The Democratic establishment doesn't seem to feel any obligation to its liberal wing even in the time-honored terms of coalition politics -- you give them something, you have a vice presidential candidate who's slightly to the left of your presidential candidate, rather than, as in the case of Joe Lieberman, to the right. Just the fact that it's impossible to imagine Gore being elected and appointing a liberal equivalent of John Ashcroft, or nominating a Supreme Court equivalent of Scalia, tells the story. Republicans, whose agenda is basically corporate, pander rather cynically to the Christian coalition, which delivers votes and also delivers a certain kind of moralism about the work ethic and discipline that's useful to the corporatists. The Democratic leaders refuse to "pander," even in token fashion, to their liberal constituencies. Yet those constituencies continue to support Democrats because the Republicans have become a party run by lunatics. The Democratic Party, however horrible it is, is the party of the non-lunatics.
This situation gives rise to a major double bind: when the Democrats get into power, they compromise with the Right and betray their left supporters; on the other hand, when they're out of power, they completely collapse and surrender to the Right. What you're doing when you're voting for Democrats, and I feel like I've done this myself many times, is voting for a party that you know is going to spit on you because if it's out of power it will be so supine that things will be even worse.
Why this dynamic among Democrats? It's not simply a matter of pragmatism. Democrats argue that the American public is in the middle, they simply have to go to the right to get elected, and so on and so forth. But the real reason, I believe, is that the Democratic power elite on some level feels delegitimized by its working-class, black and female constituencies. What it wants are the "legitimate" votes of suburban, white, middle-class, affluent males. Even liberal voters and organizations tend on some tacit level to accept the idea that they are not the "real" Americans the Democrats must pursue. Furthermore, liberalism itself is about compromise. In the past, liberals have been in the position of compromising with the bad cops of the left, watering down radicalism and substituting liberal reform proposals; now the people to negotiate with are on the right, yet liberals still have the same tropisms about civility and compromise and statesmanship. As a result, while they may succeed in watering down and slowing down the right-wing agenda, they cannot stop, let alone reverse, the rightward drift.
It's important to understand these dynamics on the working, down-to-earth level of party politics, rather than simply on the macro level of the Democrats' ultimate loyalty to corporatism. They help to explain how the Party actually works, and why more liberal voters and organizations don't rebel against the status quo. The Nader campaign challenged this unadmitted dynamic and I believe this is one reason why the anger at Nader has been so vitriolic. By the very fact of being the most serious left third-party candidate in a long time, Nader exposed a set of political tropisms that liberals and supporters of Democrats simply don't want to think about.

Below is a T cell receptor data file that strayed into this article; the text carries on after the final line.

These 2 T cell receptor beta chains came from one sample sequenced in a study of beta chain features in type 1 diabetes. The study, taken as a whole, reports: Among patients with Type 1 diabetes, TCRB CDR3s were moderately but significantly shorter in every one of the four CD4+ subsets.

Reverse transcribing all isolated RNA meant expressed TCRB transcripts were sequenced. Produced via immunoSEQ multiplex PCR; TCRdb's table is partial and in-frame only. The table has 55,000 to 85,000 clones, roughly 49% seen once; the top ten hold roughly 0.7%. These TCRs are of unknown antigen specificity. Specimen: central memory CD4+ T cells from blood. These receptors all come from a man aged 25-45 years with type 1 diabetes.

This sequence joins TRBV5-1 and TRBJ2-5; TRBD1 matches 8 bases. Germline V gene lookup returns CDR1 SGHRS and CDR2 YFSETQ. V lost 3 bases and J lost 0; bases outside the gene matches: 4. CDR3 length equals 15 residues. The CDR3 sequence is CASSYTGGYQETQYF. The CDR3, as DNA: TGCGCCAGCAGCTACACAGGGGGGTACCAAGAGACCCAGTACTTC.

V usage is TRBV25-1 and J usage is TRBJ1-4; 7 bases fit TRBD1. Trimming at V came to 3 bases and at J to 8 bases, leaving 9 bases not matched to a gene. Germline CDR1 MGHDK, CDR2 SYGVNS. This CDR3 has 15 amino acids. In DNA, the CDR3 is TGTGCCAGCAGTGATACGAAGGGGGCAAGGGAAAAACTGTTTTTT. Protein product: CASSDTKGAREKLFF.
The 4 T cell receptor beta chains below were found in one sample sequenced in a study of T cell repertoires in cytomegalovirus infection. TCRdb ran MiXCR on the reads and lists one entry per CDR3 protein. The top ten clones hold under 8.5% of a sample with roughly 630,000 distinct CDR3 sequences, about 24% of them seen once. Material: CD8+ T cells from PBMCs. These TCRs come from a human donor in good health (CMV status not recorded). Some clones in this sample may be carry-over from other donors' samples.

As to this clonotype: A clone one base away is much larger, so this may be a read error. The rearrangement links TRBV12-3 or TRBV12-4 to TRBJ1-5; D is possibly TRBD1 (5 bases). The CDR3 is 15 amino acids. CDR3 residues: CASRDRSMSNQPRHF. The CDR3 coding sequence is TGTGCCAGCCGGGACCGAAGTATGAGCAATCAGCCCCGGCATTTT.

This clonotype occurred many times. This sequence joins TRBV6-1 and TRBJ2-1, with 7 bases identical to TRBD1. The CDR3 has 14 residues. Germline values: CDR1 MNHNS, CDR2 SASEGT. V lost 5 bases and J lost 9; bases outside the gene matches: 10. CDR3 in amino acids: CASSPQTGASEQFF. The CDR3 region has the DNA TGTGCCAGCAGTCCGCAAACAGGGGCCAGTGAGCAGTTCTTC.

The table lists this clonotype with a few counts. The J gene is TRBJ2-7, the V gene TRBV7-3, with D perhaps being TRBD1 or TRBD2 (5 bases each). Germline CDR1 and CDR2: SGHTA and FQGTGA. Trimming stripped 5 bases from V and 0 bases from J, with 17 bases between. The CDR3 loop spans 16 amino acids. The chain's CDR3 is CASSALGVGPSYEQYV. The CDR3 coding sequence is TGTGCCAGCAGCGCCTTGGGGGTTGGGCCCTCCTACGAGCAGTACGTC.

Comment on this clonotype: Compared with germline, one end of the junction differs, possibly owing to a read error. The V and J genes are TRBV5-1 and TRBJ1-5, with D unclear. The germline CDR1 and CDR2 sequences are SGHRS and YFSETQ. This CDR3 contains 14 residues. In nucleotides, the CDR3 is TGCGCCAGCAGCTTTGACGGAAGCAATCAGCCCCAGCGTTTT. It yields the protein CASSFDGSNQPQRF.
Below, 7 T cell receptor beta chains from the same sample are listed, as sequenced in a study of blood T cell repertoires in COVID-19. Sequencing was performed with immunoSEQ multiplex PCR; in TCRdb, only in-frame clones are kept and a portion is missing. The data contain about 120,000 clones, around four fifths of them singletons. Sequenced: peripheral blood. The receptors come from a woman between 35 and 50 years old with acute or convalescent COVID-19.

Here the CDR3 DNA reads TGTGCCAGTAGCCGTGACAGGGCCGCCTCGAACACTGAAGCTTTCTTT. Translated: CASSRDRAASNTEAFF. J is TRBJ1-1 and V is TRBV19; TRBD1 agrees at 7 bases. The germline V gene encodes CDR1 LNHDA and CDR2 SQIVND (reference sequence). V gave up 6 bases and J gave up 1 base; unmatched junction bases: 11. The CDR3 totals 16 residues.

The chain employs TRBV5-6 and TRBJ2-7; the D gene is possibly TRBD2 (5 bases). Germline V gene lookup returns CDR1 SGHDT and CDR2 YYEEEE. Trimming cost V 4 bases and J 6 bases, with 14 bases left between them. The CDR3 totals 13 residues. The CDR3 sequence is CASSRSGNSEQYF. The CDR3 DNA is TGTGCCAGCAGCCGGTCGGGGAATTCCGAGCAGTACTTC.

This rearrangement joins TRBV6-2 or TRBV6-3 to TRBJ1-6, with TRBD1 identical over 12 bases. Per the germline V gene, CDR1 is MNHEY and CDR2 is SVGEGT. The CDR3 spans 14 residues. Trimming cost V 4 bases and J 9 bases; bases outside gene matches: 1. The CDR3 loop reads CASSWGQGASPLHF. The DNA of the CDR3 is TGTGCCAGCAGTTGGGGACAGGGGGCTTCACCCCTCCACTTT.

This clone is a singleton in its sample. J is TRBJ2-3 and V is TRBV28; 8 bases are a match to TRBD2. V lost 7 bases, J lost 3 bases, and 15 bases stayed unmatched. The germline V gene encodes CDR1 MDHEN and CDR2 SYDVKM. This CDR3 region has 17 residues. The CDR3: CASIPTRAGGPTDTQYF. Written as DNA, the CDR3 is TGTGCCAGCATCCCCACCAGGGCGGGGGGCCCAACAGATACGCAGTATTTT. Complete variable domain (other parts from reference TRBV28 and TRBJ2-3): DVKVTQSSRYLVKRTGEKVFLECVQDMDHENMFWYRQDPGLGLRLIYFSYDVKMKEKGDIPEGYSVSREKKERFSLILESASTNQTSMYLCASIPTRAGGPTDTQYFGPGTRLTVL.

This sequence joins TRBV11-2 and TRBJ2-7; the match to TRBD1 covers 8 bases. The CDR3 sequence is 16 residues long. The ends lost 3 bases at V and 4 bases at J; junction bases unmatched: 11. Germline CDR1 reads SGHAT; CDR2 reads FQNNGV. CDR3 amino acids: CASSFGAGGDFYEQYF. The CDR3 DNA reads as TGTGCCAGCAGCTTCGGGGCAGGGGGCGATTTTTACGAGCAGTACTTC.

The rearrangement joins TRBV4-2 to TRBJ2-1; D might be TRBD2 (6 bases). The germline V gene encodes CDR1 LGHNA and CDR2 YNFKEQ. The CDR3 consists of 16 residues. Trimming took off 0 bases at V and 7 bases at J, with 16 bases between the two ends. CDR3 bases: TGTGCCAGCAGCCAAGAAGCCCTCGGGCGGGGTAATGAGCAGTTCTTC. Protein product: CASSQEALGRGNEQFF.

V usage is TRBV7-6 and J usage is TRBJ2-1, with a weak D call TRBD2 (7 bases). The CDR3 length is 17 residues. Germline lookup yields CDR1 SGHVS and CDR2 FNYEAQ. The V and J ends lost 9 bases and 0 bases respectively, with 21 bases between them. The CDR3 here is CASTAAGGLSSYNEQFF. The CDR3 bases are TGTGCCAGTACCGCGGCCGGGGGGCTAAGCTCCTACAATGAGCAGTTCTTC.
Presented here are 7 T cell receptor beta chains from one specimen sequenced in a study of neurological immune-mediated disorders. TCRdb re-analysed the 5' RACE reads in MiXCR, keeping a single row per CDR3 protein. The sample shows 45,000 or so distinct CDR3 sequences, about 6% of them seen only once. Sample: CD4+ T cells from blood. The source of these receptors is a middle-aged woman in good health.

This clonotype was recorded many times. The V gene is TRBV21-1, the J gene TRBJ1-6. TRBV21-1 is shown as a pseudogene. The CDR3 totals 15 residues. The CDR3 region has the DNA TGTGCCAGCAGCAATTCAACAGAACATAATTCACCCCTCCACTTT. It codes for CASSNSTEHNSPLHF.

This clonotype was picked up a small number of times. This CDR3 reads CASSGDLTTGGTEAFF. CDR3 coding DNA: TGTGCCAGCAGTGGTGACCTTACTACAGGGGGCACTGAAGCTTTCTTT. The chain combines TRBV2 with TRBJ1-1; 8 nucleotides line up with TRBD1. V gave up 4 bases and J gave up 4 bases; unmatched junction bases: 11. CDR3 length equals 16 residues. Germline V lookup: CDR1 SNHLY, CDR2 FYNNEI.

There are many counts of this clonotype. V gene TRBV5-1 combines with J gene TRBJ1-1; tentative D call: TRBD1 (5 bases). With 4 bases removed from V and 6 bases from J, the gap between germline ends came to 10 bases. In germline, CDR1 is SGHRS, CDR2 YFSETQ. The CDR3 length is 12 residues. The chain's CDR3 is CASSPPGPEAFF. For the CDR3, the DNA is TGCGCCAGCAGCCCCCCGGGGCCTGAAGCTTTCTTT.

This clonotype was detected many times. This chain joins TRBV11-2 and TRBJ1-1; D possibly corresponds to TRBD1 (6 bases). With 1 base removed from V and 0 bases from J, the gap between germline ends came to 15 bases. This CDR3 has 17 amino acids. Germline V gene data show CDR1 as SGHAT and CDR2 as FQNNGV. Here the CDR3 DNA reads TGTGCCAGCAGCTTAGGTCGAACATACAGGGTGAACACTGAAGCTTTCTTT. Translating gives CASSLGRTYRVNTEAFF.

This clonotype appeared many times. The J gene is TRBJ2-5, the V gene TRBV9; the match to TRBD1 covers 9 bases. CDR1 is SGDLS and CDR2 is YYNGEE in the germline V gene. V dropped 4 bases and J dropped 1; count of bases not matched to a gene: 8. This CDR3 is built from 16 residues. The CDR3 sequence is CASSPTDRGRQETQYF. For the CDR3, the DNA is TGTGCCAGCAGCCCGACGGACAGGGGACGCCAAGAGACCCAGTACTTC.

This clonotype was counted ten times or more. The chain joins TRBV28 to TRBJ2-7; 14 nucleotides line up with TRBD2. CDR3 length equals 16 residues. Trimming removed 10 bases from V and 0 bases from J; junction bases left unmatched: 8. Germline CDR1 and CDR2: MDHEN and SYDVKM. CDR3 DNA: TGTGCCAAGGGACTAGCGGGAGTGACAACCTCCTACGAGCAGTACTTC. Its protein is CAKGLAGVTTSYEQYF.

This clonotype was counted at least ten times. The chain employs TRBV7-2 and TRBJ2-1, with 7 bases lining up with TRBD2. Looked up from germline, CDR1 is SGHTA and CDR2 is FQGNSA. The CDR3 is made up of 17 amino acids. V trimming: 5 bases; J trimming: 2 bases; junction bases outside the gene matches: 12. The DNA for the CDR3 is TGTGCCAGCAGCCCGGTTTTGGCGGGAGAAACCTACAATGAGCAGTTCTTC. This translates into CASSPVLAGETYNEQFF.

THE THIRD ISSUE I PROMISED TO RAISE IS THIRD PARTIES. Now, my basic assumption is that real change, whether inside or outside the government, whether you're talking about moving the Democrats to the left or about a third party, can only come from the pressure of mass social movements. Yet during the Nader campaign I also began to see that the whole Kabuki dance of current mainstream politics between the center right and the far right forces us to consider third party politics in a new light. The lack of contention between the two major parties is having the frightening effect of delegitimizing politics as such to great numbers of people and is validating the idea that nothing can change. I've come to believe more than I have in the past that it's important to intervene in the electoral arena. And once you've accepted that proposition, the next logical step is that electoral reform is crucial -- changing the winner-take-all system to one that's more hospitable to multiple parties, so that a dissident party can at least intervene in the debate, whether it can win or not, and not simply be dismissed as a spoiler. In other words, the left has to start agitating for such measures as proportional representation and runoff elections, as well as fighting the various kinds of disenfranchisement that take place routinely, not just in Florida 2000. In the present situation, one person one vote has become a radical demand.
Contents of No. 31